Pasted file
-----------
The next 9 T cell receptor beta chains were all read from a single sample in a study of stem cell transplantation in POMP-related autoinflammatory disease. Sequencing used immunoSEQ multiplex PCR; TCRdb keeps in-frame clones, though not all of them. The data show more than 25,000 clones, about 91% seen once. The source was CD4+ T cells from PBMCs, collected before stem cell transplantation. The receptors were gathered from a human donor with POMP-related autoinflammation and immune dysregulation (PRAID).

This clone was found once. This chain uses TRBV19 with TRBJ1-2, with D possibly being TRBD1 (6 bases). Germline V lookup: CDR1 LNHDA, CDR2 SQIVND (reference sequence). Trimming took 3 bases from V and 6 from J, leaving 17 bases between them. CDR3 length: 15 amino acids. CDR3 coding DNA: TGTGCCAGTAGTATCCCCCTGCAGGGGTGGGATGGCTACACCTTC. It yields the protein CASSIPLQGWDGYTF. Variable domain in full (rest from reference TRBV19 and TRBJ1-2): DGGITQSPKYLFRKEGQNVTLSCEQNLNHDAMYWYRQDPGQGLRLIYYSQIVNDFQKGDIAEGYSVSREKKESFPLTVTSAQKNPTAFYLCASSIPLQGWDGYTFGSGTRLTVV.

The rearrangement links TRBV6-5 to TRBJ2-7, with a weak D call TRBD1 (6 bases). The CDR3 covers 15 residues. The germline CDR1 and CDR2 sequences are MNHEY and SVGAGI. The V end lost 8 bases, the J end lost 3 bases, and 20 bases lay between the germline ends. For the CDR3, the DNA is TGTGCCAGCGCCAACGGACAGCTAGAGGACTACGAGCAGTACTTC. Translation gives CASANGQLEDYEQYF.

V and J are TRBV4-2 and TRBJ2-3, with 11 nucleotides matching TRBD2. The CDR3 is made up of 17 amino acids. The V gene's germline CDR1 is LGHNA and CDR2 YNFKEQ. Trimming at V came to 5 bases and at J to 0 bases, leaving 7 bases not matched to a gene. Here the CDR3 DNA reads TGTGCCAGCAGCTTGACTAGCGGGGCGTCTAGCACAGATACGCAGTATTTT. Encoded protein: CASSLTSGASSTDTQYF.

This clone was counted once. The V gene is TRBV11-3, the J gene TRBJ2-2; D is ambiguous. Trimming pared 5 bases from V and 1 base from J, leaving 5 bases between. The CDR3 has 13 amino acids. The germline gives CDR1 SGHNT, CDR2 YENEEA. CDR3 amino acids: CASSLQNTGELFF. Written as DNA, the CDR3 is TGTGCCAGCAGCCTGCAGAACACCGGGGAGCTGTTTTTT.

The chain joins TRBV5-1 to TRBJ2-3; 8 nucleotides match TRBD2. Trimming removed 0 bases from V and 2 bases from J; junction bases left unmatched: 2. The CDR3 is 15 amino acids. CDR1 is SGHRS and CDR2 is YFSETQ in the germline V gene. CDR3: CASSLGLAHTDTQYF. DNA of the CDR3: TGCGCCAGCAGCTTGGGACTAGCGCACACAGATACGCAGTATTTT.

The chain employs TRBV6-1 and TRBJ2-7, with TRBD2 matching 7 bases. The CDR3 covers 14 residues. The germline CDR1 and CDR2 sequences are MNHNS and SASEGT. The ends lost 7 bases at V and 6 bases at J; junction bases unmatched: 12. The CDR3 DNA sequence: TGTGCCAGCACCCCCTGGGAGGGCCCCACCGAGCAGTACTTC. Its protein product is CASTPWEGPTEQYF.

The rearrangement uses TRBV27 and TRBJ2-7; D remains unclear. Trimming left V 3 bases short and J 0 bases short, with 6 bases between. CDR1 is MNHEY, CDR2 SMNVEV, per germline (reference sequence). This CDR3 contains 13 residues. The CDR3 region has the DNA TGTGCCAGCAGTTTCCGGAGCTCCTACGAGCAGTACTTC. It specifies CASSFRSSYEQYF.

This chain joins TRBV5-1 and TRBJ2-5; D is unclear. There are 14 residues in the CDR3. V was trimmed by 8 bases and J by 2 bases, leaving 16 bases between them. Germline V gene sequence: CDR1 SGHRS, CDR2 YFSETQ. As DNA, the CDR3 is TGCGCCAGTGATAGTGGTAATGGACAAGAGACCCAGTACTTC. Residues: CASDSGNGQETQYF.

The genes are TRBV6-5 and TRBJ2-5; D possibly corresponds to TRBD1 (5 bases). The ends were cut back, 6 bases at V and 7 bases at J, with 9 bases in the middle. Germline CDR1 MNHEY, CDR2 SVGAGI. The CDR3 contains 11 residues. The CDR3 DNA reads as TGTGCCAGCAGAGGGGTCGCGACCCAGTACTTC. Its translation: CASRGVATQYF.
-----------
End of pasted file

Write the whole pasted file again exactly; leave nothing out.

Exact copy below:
The next 9 T cell receptor beta chains were all read from a single sample in a study of stem cell transplantation in POMP-related autoinflammatory disease. Sequencing used immunoSEQ multiplex PCR; TCRdb keeps in-frame clones, though not all of them. The data show more than 25,000 clones, about 91% seen once. The source was CD4+ T cells from PBMCs, collected before stem cell transplantation. The receptors were gathered from a human donor with POMP-related autoinflammation and immune dysregulation (PRAID).

This clone was found once. This chain uses TRBV19 with TRBJ1-2, with D possibly being TRBD1 (6 bases). Germline V lookup: CDR1 LNHDA, CDR2 SQIVND (reference sequence). Trimming took 3 bases from V and 6 from J, leaving 17 bases between them. CDR3 length: 15 amino acids. CDR3 coding DNA: TGTGCCAGTAGTATCCCCCTGCAGGGGTGGGATGGCTACACCTTC. It yields the protein CASSIPLQGWDGYTF. Variable domain in full (rest from reference TRBV19 and TRBJ1-2): DGGITQSPKYLFRKEGQNVTLSCEQNLNHDAMYWYRQDPGQGLRLIYYSQIVNDFQKGDIAEGYSVSREKKESFPLTVTSAQKNPTAFYLCASSIPLQGWDGYTFGSGTRLTVV.

The rearrangement links TRBV6-5 to TRBJ2-7, with a weak D call TRBD1 (6 bases). The CDR3 covers 15 residues. The germline CDR1 and CDR2 sequences are MNHEY and SVGAGI. The V end lost 8 bases, the J end lost 3 bases, and 20 bases lay between the germline ends. For the CDR3, the DNA is TGTGCCAGCGCCAACGGACAGCTAGAGGACTACGAGCAGTACTTC. Translation gives CASANGQLEDYEQYF.

V and J are TRBV4-2 and TRBJ2-3, with 11 nucleotides matching TRBD2. The CDR3 is made up of 17 amino acids. The V gene's germline CDR1 is LGHNA and CDR2 YNFKEQ. Trimming at V came to 5 bases and at J to 0 bases, leaving 7 bases not matched to a gene. Here the CDR3 DNA reads TGTGCCAGCAGCTTGACTAGCGGGGCGTCTAGCACAGATACGCAGTATTTT. Encoded protein: CASSLTSGASSTDTQYF.

This clone was counted once. The V gene is TRBV11-3, the J gene TRBJ2-2; D is ambiguous. Trimming pared 5 bases from V and 1 base from J, leaving 5 bases between. The CDR3 has 13 amino acids. The germline gives CDR1 SGHNT, CDR2 YENEEA. CDR3 amino acids: CASSLQNTGELFF. Written as DNA, the CDR3 is TGTGCCAGCAGCCTGCAGAACACCGGGGAGCTGTTTTTT.

The chain joins TRBV5-1 to TRBJ2-3; 8 nucleotides match TRBD2. Trimming removed 0 bases from V and 2 bases from J; junction bases left unmatched: 2. The CDR3 is 15 amino acids. CDR1 is SGHRS and CDR2 is YFSETQ in the germline V gene. CDR3: CASSLGLAHTDTQYF. DNA of the CDR3: TGCGCCAGCAGCTTGGGACTAGCGCACACAGATACGCAGTATTTT.

The chain employs TRBV6-1 and TRBJ2-7, with TRBD2 matching 7 bases. The CDR3 covers 14 residues. The germline CDR1 and CDR2 sequences are MNHNS and SASEGT. The ends lost 7 bases at V and 6 bases at J; junction bases unmatched: 12. The CDR3 DNA sequence: TGTGCCAGCACCCCCTGGGAGGGCCCCACCGAGCAGTACTTC. Its protein product is CASTPWEGPTEQYF.

The rearrangement uses TRBV27 and TRBJ2-7; D remains unclear. Trimming left V 3 bases short and J 0 bases short, with 6 bases between. CDR1 is MNHEY, CDR2 SMNVEV, per germline (reference sequence). This CDR3 contains 13 residues. The CDR3 region has the DNA TGTGCCAGCAGTTTCCGGAGCTCCTACGAGCAGTACTTC. It specifies CASSFRSSYEQYF.

This chain joins TRBV5-1 and TRBJ2-5; D is unclear. There are 14 residues in the CDR3. V was trimmed by 8 bases and J by 2 bases, leaving 16 bases between them. Germline V gene sequence: CDR1 SGHRS, CDR2 YFSETQ. As DNA, the CDR3 is TGCGCCAGTGATAGTGGTAATGGACAAGAGACCCAGTACTTC. Residues: CASDSGNGQETQYF.

The genes are TRBV6-5 and TRBJ2-5; D possibly corresponds to TRBD1 (5 bases). The ends were cut back, 6 bases at V and 7 bases at J, with 9 bases in the middle. Germline CDR1 MNHEY, CDR2 SVGAGI. The CDR3 contains 11 residues. The CDR3 DNA reads as TGTGCCAGCAGAGGGGTCGCGACCCAGTACTTC. Its translation: CASRGVATQYF.